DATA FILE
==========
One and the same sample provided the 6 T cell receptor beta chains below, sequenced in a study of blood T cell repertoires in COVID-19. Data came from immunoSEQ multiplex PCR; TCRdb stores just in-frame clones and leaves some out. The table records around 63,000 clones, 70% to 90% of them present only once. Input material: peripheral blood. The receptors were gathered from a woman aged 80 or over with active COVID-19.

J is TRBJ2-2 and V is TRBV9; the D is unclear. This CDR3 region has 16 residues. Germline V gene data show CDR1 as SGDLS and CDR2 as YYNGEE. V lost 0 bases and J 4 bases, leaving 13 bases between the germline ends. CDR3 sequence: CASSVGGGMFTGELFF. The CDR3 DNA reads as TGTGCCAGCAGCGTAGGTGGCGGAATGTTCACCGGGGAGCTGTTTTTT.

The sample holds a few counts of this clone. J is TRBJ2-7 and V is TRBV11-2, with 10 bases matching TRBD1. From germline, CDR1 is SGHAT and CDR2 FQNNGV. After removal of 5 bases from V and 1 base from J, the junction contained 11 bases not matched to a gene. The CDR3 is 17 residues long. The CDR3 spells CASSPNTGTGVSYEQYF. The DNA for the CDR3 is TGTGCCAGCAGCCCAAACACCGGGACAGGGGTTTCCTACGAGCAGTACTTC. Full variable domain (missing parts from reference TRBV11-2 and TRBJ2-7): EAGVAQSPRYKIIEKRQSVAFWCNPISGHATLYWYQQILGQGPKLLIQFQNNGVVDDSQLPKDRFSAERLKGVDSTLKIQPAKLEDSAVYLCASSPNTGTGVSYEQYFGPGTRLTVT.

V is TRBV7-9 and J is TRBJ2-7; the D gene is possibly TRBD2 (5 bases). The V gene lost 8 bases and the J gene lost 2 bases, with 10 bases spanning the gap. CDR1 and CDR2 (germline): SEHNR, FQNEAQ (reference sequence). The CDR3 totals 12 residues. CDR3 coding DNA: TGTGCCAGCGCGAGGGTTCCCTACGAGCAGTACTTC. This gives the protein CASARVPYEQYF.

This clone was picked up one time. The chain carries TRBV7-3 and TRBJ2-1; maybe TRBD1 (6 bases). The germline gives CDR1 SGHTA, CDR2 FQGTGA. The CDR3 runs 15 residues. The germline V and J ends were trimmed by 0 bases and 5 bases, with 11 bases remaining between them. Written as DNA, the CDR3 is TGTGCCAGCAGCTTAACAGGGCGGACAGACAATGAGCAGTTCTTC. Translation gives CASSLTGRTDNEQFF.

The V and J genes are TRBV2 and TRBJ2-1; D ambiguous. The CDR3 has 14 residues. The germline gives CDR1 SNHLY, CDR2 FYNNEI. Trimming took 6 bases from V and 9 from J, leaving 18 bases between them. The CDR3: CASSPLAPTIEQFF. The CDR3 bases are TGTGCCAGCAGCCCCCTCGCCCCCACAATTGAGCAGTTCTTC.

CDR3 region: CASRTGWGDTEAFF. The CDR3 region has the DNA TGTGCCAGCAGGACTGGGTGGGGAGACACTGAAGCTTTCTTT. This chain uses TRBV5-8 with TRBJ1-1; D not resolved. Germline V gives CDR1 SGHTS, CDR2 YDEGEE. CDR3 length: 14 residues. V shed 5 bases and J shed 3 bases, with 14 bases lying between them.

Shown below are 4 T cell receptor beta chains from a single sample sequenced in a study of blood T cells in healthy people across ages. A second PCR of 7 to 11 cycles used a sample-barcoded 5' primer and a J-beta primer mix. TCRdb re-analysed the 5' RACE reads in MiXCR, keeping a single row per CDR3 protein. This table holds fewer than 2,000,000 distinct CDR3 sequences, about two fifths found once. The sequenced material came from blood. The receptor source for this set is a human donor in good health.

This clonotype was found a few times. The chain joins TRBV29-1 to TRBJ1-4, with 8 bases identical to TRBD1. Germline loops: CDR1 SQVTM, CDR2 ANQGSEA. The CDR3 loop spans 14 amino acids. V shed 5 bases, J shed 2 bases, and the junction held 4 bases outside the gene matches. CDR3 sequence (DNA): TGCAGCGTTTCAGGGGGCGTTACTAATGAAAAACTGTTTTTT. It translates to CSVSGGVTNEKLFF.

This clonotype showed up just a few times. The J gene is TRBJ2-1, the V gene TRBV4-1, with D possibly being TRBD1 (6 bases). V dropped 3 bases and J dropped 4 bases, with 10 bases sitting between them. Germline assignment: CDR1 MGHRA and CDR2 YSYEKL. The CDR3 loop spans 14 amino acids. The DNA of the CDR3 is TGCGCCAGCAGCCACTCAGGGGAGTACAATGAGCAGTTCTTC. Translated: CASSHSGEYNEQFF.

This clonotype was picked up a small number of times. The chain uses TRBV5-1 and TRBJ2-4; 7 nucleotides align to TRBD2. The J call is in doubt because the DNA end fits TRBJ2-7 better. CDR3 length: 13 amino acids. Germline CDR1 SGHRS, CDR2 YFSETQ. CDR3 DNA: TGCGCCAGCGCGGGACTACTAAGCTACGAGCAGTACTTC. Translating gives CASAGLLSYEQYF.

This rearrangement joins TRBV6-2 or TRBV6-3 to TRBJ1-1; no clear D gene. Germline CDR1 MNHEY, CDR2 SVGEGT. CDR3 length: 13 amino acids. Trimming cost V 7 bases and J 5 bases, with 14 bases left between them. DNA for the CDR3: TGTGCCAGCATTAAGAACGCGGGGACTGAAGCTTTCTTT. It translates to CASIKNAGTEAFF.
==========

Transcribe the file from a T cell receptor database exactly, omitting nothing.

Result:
One and the same sample provided the 6 T cell receptor beta chains below, sequenced in a study of blood T cell repertoires in COVID-19. Data came from immunoSEQ multiplex PCR; TCRdb stores just in-frame clones and leaves some out. The table records around 63,000 clones, 70% to 90% of them present only once. Input material: peripheral blood. The receptors were gathered from a woman aged 80 or over with active COVID-19.

J is TRBJ2-2 and V is TRBV9; the D is unclear. This CDR3 region has 16 residues. Germline V gene data show CDR1 as SGDLS and CDR2 as YYNGEE. V lost 0 bases and J 4 bases, leaving 13 bases between the germline ends. CDR3 sequence: CASSVGGGMFTGELFF. The CDR3 DNA reads as TGTGCCAGCAGCGTAGGTGGCGGAATGTTCACCGGGGAGCTGTTTTTT.

The sample holds a few counts of this clone. J is TRBJ2-7 and V is TRBV11-2, with 10 bases matching TRBD1. From germline, CDR1 is SGHAT and CDR2 FQNNGV. After removal of 5 bases from V and 1 base from J, the junction contained 11 bases not matched to a gene. The CDR3 is 17 residues long. The CDR3 spells CASSPNTGTGVSYEQYF. The DNA for the CDR3 is TGTGCCAGCAGCCCAAACACCGGGACAGGGGTTTCCTACGAGCAGTACTTC. Full variable domain (missing parts from reference TRBV11-2 and TRBJ2-7): EAGVAQSPRYKIIEKRQSVAFWCNPISGHATLYWYQQILGQGPKLLIQFQNNGVVDDSQLPKDRFSAERLKGVDSTLKIQPAKLEDSAVYLCASSPNTGTGVSYEQYFGPGTRLTVT.

V is TRBV7-9 and J is TRBJ2-7; the D gene is possibly TRBD2 (5 bases). The V gene lost 8 bases and the J gene lost 2 bases, with 10 bases spanning the gap. CDR1 and CDR2 (germline): SEHNR, FQNEAQ (reference sequence). The CDR3 totals 12 residues. CDR3 coding DNA: TGTGCCAGCGCGAGGGTTCCCTACGAGCAGTACTTC. This gives the protein CASARVPYEQYF.

This clone was picked up one time. The chain carries TRBV7-3 and TRBJ2-1; maybe TRBD1 (6 bases). The germline gives CDR1 SGHTA, CDR2 FQGTGA. The CDR3 runs 15 residues. The germline V and J ends were trimmed by 0 bases and 5 bases, with 11 bases remaining between them. Written as DNA, the CDR3 is TGTGCCAGCAGCTTAACAGGGCGGACAGACAATGAGCAGTTCTTC. Translation gives CASSLTGRTDNEQFF.

The V and J genes are TRBV2 and TRBJ2-1; D ambiguous. The CDR3 has 14 residues. The germline gives CDR1 SNHLY, CDR2 FYNNEI. Trimming took 6 bases from V and 9 from J, leaving 18 bases between them. The CDR3: CASSPLAPTIEQFF. The CDR3 bases are TGTGCCAGCAGCCCCCTCGCCCCCACAATTGAGCAGTTCTTC.

CDR3 region: CASRTGWGDTEAFF. The CDR3 region has the DNA TGTGCCAGCAGGACTGGGTGGGGAGACACTGAAGCTTTCTTT. This chain uses TRBV5-8 with TRBJ1-1; D not resolved. Germline V gives CDR1 SGHTS, CDR2 YDEGEE. CDR3 length: 14 residues. V shed 5 bases and J shed 3 bases, with 14 bases lying between them.

Shown below are 4 T cell receptor beta chains from a single sample sequenced in a study of blood T cells in healthy people across ages. A second PCR of 7 to 11 cycles used a sample-barcoded 5' primer and a J-beta primer mix. TCRdb re-analysed the 5' RACE reads in MiXCR, keeping a single row per CDR3 protein. This table holds fewer than 2,000,000 distinct CDR3 sequences, about two fifths found once. The sequenced material came from blood. The receptor source for this set is a human donor in good health.

This clonotype was found a few times. The chain joins TRBV29-1 to TRBJ1-4, with 8 bases identical to TRBD1. Germline loops: CDR1 SQVTM, CDR2 ANQGSEA. The CDR3 loop spans 14 amino acids. V shed 5 bases, J shed 2 bases, and the junction held 4 bases outside the gene matches. CDR3 sequence (DNA): TGCAGCGTTTCAGGGGGCGTTACTAATGAAAAACTGTTTTTT. It translates to CSVSGGVTNEKLFF.

This clonotype showed up just a few times. The J gene is TRBJ2-1, the V gene TRBV4-1, with D possibly being TRBD1 (6 bases). V dropped 3 bases and J dropped 4 bases, with 10 bases sitting between them. Germline assignment: CDR1 MGHRA and CDR2 YSYEKL. The CDR3 loop spans 14 amino acids. The DNA of the CDR3 is TGCGCCAGCAGCCACTCAGGGGAGTACAATGAGCAGTTCTTC. Translated: CASSHSGEYNEQFF.

This clonotype was picked up a small number of times. The chain uses TRBV5-1 and TRBJ2-4; 7 nucleotides align to TRBD2. The J call is in doubt because the DNA end fits TRBJ2-7 better. CDR3 length: 13 amino acids. Germline CDR1 SGHRS, CDR2 YFSETQ. CDR3 DNA: TGCGCCAGCGCGGGACTACTAAGCTACGAGCAGTACTTC. Translating gives CASAGLLSYEQYF.

This rearrangement joins TRBV6-2 or TRBV6-3 to TRBJ1-1; no clear D gene. Germline CDR1 MNHEY, CDR2 SVGEGT. CDR3 length: 13 amino acids. Trimming cost V 7 bases and J 5 bases, with 14 bases left between them. DNA for the CDR3: TGTGCCAGCATTAAGAACGCGGGGACTGAAGCTTTCTTT. It translates to CASIKNAGTEAFF.